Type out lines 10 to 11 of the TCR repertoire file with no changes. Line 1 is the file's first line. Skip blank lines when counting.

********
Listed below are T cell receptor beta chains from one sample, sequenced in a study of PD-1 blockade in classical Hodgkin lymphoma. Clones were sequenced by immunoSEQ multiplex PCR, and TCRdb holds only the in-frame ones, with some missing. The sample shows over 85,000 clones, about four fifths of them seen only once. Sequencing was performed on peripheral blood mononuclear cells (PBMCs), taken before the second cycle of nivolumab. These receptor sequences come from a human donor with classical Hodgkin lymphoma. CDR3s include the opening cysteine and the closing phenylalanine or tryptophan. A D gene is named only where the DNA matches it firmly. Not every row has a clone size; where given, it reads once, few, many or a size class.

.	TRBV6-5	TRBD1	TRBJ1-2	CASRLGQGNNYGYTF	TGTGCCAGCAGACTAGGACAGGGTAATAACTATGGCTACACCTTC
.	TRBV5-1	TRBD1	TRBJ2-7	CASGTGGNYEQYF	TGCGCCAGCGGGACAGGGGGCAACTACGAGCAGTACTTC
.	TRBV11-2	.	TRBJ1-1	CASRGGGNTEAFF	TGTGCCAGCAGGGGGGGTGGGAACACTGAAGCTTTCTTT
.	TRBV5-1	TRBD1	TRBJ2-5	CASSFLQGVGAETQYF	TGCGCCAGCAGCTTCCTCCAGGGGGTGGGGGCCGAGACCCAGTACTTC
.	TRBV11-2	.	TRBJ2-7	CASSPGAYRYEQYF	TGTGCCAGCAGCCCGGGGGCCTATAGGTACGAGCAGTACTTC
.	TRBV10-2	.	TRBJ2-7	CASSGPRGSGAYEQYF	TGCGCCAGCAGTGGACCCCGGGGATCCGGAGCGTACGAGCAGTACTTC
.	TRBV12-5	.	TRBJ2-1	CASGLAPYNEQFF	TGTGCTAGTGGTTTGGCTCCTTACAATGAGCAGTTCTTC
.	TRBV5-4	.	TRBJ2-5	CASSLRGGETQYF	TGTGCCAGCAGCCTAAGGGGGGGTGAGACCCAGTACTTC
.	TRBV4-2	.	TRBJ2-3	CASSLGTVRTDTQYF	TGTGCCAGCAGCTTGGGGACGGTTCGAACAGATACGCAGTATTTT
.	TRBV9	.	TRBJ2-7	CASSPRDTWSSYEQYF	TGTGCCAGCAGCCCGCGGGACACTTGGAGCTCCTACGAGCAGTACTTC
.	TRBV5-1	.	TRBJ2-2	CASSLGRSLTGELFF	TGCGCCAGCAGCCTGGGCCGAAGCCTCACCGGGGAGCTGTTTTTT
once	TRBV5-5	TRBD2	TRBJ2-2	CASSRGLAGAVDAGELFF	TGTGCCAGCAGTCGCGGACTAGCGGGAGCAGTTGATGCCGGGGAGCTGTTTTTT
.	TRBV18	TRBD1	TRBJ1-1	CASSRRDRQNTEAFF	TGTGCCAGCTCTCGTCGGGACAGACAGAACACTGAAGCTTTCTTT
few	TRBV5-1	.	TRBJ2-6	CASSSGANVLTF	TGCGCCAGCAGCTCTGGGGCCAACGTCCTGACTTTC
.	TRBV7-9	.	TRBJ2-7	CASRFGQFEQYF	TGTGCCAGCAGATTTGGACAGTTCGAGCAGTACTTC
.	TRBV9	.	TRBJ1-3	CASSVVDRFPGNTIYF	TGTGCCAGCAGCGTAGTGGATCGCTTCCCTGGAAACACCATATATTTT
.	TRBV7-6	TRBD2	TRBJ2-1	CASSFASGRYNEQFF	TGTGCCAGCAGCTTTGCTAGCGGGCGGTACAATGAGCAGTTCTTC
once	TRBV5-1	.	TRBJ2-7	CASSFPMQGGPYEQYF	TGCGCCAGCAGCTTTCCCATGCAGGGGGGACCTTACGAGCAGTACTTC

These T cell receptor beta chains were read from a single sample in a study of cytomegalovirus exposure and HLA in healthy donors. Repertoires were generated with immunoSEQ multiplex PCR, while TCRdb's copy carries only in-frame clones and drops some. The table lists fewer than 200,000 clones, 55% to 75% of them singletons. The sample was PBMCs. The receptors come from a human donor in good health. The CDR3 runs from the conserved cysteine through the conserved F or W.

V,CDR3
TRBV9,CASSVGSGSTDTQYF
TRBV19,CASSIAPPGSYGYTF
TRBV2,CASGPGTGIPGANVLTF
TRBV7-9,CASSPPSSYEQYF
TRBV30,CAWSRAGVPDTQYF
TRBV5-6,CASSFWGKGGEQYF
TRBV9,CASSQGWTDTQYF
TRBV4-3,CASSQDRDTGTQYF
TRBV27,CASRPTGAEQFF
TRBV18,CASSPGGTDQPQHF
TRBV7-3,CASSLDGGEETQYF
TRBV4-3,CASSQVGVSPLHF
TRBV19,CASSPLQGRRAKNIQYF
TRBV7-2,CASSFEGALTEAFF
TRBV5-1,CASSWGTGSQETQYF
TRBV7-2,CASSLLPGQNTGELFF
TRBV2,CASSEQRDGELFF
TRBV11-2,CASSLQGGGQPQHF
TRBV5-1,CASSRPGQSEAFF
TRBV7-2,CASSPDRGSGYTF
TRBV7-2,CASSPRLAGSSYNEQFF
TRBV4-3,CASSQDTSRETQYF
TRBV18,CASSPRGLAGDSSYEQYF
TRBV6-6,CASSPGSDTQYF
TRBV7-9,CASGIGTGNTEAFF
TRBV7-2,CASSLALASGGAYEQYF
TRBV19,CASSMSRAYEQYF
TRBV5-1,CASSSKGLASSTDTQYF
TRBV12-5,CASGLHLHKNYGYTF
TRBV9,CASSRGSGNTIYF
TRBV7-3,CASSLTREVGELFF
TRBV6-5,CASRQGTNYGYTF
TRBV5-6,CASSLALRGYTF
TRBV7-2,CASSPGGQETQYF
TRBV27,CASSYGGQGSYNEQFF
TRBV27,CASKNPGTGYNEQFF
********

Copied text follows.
.	TRBV4-2	.	TRBJ2-3	CASSLGTVRTDTQYF	TGTGCCAGCAGCTTGGGGACGGTTCGAACAGATACGCAGTATTTT
.	TRBV9	.	TRBJ2-7	CASSPRDTWSSYEQYF	TGTGCCAGCAGCCCGCGGGACACTTGGAGCTCCTACGAGCAGTACTTC